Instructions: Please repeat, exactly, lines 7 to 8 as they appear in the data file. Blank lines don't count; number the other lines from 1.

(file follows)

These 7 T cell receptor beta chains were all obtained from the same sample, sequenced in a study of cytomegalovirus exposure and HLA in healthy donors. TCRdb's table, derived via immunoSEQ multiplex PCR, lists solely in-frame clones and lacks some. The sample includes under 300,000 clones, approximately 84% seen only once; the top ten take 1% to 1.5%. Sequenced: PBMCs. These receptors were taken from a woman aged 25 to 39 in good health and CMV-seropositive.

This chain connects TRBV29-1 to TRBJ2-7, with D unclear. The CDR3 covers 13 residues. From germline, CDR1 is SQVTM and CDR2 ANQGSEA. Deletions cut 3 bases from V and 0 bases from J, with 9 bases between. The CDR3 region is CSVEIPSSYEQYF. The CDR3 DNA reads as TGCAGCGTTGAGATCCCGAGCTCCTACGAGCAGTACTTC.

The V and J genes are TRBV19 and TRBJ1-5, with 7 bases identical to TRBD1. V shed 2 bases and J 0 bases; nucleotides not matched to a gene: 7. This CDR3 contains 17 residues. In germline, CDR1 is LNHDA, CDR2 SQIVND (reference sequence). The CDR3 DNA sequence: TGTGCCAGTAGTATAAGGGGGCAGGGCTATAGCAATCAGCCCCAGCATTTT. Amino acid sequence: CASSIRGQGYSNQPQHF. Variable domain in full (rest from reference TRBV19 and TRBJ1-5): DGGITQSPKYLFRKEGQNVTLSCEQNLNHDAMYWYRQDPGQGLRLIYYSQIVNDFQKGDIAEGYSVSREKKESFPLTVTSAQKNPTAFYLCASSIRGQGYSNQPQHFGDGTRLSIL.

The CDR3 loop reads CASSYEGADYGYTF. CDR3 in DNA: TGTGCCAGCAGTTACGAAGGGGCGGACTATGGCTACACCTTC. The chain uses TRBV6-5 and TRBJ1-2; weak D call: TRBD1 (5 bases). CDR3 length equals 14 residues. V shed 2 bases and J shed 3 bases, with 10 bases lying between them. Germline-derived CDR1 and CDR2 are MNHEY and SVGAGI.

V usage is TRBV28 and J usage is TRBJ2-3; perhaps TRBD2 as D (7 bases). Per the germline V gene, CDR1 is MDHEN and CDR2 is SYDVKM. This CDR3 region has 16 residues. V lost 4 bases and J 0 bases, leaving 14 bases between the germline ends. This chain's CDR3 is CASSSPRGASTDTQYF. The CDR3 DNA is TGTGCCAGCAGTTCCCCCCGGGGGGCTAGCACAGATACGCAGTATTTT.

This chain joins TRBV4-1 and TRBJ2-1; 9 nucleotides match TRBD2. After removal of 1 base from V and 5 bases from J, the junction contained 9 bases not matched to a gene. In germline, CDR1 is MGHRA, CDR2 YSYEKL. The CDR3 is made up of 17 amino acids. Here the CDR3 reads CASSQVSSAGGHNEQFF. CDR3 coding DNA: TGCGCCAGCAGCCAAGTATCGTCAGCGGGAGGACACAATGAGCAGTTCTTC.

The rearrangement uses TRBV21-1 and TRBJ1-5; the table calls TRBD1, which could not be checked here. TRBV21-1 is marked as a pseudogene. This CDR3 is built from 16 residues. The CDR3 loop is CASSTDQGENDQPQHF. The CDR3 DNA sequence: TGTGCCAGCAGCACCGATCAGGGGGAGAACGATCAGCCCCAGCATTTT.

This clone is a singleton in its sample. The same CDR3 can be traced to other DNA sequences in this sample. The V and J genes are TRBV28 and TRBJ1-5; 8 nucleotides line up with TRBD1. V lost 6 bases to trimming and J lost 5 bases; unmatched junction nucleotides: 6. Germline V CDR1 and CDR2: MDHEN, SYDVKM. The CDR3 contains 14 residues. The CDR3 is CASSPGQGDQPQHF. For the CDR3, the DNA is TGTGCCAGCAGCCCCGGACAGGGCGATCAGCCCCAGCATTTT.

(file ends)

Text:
The rearrangement uses TRBV21-1 and TRBJ1-5; the table calls TRBD1, which could not be checked here. TRBV21-1 is marked as a pseudogene. This CDR3 is built from 16 residues. The CDR3 loop is CASSTDQGENDQPQHF. The CDR3 DNA sequence: TGTGCCAGCAGCACCGATCAGGGGGAGAACGATCAGCCCCAGCATTTT.

This clone is a singleton in its sample. The same CDR3 can be traced to other DNA sequences in this sample. The V and J genes are TRBV28 and TRBJ1-5; 8 nucleotides line up with TRBD1. V lost 6 bases to trimming and J lost 5 bases; unmatched junction nucleotides: 6. Germline V CDR1 and CDR2: MDHEN, SYDVKM. The CDR3 contains 14 residues. The CDR3 is CASSPGQGDQPQHF. For the CDR3, the DNA is TGTGCCAGCAGCCCCGGACAGGGCGATCAGCCCCAGCATTTT.